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Cameron received his BBA in Finance from Northern Arizona University, where he also completed the certification program in Investments. 

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A licensed Life and Health Insurance Agent, Paula also works alongside her husband, Phil Adams, helping in an administrative capacity with his clients.  

Honesty and integrity are her most highly esteemed values and she hopes to impart them to all Mathis Wealth clients. Her main goal is for each client to truly feel valued and respected.

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Meet Vickie Gray

Vickie brings a wealth of experience in business to Mathis Wealth Management.

At Mathis Wealth, Vickie schedules Larry’s appointments and processes accounts forms and other paperwork.

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Meet Jennifer Panicker

Jennifer’s role is to help make sure everything goes smoothly for our clients.

Jennifer graduated summa cum laude from the University of Wisconsin – Whitewater, with a Bachelor of Business Administration with an emphasis in International Business and a minor in economics.

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Jennifer Panicker

Meet Phil Adams

Phil joined Mathis Wealth Management in 2016, after a successful career as a firefighter.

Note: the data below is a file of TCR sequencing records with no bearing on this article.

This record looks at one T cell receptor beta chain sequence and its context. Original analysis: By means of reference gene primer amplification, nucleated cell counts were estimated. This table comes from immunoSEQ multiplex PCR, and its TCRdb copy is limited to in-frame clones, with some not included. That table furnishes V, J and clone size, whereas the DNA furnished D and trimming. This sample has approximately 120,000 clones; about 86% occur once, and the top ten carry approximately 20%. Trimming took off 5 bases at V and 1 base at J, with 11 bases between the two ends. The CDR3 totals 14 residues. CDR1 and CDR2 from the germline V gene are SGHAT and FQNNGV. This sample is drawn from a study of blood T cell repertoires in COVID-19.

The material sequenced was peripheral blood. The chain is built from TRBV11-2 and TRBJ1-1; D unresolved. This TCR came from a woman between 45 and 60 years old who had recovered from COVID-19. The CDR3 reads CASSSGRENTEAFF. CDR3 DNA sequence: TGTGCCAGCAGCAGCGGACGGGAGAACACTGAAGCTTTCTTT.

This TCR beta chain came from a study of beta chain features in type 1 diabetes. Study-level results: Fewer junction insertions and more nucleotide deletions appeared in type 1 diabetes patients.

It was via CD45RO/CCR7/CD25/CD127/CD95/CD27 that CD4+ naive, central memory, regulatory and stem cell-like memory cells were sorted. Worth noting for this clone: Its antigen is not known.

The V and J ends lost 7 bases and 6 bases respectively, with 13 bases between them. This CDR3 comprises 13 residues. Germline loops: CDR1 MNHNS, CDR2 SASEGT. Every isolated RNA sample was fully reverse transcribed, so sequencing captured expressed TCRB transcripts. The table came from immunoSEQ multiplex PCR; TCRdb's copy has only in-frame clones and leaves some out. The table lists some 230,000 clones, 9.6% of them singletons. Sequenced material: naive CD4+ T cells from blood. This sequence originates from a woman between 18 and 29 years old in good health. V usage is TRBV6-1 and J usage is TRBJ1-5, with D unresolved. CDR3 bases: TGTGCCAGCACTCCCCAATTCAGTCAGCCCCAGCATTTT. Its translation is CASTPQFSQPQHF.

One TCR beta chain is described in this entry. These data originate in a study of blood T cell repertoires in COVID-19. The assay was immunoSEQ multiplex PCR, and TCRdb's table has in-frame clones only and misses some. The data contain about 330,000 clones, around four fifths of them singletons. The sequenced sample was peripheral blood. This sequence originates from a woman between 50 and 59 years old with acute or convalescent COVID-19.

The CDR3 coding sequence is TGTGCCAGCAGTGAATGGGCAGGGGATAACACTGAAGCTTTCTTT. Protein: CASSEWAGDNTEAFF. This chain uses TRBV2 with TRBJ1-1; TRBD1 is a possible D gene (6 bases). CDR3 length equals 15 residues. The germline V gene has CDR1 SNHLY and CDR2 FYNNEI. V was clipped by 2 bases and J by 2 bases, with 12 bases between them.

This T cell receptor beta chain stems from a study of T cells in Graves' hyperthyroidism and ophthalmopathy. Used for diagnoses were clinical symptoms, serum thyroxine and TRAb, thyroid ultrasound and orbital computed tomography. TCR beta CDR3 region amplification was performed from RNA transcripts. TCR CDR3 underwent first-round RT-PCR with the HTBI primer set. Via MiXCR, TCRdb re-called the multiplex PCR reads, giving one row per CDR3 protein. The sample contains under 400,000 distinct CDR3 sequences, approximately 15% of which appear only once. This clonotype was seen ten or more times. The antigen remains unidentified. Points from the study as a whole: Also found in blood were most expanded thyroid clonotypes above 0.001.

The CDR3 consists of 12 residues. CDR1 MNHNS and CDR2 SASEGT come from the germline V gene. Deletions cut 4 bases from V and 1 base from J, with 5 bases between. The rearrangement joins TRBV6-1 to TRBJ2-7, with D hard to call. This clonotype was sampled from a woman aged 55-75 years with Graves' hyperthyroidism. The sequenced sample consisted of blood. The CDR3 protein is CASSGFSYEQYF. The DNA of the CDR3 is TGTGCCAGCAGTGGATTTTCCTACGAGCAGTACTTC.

Most of his career he spent at downtown stations as part of the high-rise team. The last 5 years, he headed up the high-rise task force in the Special Hazards Unit.  Phil has made it his business to understand the ins and outs of the public safety retirement system. He strongly believes that helping firefighters prepare for retirement and guiding them through the city’s sometimes complicated retirement process is his true calling. Phil enjoys teaching and coaching members on how best to take advantage of the excellent benefits provided by the Phoenix Fire Department. 

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Meet Larry mathis

Larry is the author of Mom Was Right: Family Tragedy to Financial Freedom—How a Widowed Mother of Seven Retired Debt-Free. He has spoken for numerous organizations, including the Third Annual Invest in Women Conference, the American Association of Orthodontists, and the Arizona School of Dentistry and Oral Health at A. T. Still University.

Larry founded Mathis Wealth Management intent upon providing retirees and pre-retirees with comprehensive financial services based on each client’s unique hopes, needs and values. His comprehensive approach enables him to customize strategies for all aspects of a client’s financial life and weave the strategies into an integrated plan so all aspects work together efficiently.

A financial professional since 1987, Larry has the kind of in-depth knowledge that comes from over 30 years of experience. His credentials include a Bachelor of Science in AgriBusiness from Arizona State University and the elite designation of CERTIFIED FINANCIAL PLANNER™ professional (CFP®), which trained him to help clients with virtually all of their financial needs. As an Accredited Investment Fiduciary (AIF®), he has a fiduciary responsibility to work strictly in his clients’ best interests.

Larry is a native of Phoenix, and has served the community on the boards of various charitable and religious organizations. He coached youth sports for many years and is still a certified Little League umpire, having officiated in Cooperstown, New York: home of the National Baseball Hall of Fame. He and his wife, Rhonda, have been married for 35 years and have three sons. His leisure activities include hunting, fishing, and singing, and he especially loves horses and riding.

Accredited Investment Fiduciary®